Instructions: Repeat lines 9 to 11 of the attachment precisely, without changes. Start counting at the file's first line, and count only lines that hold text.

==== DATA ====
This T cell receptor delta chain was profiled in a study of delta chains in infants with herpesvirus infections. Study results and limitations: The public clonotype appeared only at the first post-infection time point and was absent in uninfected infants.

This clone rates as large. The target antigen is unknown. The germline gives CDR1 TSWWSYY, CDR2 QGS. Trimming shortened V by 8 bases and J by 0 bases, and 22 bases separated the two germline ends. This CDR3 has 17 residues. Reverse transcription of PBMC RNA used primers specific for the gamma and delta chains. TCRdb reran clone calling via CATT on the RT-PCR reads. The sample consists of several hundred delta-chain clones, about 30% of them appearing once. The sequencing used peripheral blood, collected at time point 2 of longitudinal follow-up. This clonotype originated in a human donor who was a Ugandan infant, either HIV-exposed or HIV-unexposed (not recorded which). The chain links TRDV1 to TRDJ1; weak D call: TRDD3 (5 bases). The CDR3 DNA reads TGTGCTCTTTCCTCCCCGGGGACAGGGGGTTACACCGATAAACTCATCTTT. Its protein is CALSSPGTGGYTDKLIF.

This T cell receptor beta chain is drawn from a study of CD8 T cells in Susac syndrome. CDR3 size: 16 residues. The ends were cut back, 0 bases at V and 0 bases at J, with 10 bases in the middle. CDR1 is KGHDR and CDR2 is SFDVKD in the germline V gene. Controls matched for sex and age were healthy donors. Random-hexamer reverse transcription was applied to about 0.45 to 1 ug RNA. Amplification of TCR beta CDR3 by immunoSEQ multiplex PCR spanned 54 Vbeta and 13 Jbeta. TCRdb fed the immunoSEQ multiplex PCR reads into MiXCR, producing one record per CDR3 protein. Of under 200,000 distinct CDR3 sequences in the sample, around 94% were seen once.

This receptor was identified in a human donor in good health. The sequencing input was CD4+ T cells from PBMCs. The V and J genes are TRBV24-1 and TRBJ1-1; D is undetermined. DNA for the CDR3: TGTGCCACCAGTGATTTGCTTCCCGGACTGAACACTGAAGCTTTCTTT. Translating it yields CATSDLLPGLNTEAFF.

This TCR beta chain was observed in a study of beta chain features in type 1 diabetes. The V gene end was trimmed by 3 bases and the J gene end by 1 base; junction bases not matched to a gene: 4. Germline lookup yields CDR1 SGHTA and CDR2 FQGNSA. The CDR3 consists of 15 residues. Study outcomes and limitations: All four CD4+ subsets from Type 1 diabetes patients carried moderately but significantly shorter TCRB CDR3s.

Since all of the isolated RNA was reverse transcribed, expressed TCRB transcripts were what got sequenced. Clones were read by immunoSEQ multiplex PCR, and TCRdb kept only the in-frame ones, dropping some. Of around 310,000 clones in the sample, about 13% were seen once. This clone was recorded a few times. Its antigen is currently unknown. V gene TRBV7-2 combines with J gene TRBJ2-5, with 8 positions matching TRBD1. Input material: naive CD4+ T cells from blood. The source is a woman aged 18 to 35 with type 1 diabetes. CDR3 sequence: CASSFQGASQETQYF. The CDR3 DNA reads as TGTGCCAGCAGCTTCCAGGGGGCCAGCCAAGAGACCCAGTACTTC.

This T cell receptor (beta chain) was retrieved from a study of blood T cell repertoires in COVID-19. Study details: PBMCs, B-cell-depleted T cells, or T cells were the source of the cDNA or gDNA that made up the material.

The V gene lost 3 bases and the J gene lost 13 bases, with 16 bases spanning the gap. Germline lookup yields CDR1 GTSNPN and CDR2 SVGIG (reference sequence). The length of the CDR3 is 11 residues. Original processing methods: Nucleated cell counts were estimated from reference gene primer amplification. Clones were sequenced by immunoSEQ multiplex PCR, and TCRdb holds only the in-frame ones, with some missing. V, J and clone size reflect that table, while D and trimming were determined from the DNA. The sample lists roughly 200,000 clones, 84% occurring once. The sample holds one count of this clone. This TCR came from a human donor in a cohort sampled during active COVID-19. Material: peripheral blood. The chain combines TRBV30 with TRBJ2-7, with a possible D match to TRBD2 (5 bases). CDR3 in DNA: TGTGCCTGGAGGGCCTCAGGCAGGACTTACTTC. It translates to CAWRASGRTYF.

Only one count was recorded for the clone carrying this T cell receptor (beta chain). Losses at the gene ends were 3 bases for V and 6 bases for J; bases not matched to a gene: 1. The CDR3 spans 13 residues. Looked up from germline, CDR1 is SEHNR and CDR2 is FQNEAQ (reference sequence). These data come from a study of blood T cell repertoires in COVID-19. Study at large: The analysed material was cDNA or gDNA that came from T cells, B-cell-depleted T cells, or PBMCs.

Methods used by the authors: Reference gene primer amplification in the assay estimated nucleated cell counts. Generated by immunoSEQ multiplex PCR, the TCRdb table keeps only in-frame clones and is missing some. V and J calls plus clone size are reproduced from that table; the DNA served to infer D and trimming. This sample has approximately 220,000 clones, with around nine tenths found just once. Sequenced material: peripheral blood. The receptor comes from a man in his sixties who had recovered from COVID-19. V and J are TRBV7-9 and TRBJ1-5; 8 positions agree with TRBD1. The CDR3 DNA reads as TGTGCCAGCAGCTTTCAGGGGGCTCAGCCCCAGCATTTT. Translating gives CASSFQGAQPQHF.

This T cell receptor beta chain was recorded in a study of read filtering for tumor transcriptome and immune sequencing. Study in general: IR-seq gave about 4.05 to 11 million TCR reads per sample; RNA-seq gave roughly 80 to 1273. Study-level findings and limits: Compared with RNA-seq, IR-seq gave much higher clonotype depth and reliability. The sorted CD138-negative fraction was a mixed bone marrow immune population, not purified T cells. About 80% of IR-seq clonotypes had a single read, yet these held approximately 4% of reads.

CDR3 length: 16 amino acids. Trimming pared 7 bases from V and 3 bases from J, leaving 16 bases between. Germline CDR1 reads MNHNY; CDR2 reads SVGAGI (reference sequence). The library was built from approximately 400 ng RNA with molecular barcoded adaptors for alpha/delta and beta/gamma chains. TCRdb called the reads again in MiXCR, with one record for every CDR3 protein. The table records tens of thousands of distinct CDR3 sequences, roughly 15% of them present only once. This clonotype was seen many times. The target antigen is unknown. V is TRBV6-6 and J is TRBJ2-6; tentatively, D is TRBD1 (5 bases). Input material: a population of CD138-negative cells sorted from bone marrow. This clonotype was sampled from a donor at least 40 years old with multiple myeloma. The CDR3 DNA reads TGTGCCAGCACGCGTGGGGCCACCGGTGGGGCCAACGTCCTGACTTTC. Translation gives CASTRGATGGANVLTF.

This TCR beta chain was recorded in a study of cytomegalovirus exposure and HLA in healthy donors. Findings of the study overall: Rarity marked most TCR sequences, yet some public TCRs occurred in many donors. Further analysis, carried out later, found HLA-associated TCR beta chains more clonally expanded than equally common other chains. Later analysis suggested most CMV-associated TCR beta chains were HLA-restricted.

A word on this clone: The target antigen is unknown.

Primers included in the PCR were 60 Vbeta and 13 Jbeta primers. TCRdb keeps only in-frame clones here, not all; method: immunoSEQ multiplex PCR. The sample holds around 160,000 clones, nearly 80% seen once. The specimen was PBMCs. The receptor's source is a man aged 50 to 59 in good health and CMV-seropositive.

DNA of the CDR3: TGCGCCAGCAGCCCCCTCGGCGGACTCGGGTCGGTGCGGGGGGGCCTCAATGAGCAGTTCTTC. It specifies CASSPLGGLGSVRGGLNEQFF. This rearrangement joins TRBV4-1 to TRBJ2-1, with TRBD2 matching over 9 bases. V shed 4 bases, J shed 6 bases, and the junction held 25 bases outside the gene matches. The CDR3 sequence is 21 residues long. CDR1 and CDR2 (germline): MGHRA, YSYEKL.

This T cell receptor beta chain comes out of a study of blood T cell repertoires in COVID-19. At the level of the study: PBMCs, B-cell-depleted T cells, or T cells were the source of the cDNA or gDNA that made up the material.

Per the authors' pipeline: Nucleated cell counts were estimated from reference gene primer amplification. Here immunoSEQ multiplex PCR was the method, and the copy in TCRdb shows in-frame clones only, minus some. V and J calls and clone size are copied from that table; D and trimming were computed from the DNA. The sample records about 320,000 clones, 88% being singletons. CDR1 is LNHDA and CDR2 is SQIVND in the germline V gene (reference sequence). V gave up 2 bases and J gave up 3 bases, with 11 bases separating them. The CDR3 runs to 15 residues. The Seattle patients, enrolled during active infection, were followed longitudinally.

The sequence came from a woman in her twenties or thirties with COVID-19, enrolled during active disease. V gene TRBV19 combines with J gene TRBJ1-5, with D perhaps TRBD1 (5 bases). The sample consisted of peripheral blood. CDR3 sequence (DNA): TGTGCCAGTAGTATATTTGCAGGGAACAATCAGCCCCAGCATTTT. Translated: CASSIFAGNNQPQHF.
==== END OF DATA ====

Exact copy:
Only one count was recorded for the clone carrying this T cell receptor (beta chain). Losses at the gene ends were 3 bases for V and 6 bases for J; bases not matched to a gene: 1. The CDR3 spans 13 residues. Looked up from germline, CDR1 is SEHNR and CDR2 is FQNEAQ (reference sequence). These data come from a study of blood T cell repertoires in COVID-19. Study at large: The analysed material was cDNA or gDNA that came from T cells, B-cell-depleted T cells, or PBMCs.

Methods used by the authors: Reference gene primer amplification in the assay estimated nucleated cell counts. Generated by immunoSEQ multiplex PCR, the TCRdb table keeps only in-frame clones and is missing some. V and J calls plus clone size are reproduced from that table; the DNA served to infer D and trimming. This sample has approximately 220,000 clones, with around nine tenths found just once. Sequenced material: peripheral blood. The receptor comes from a man in his sixties who had recovered from COVID-19. V and J are TRBV7-9 and TRBJ1-5; 8 positions agree with TRBD1. The CDR3 DNA reads as TGTGCCAGCAGCTTTCAGGGGGCTCAGCCCCAGCATTTT. Translating gives CASSFQGAQPQHF.

This T cell receptor beta chain was recorded in a study of read filtering for tumor transcriptome and immune sequencing. Study in general: IR-seq gave about 4.05 to 11 million TCR reads per sample; RNA-seq gave roughly 80 to 1273. Study-level findings and limits: Compared with RNA-seq, IR-seq gave much higher clonotype depth and reliability. The sorted CD138-negative fraction was a mixed bone marrow immune population, not purified T cells. About 80% of IR-seq clonotypes had a single read, yet these held approximately 4% of reads.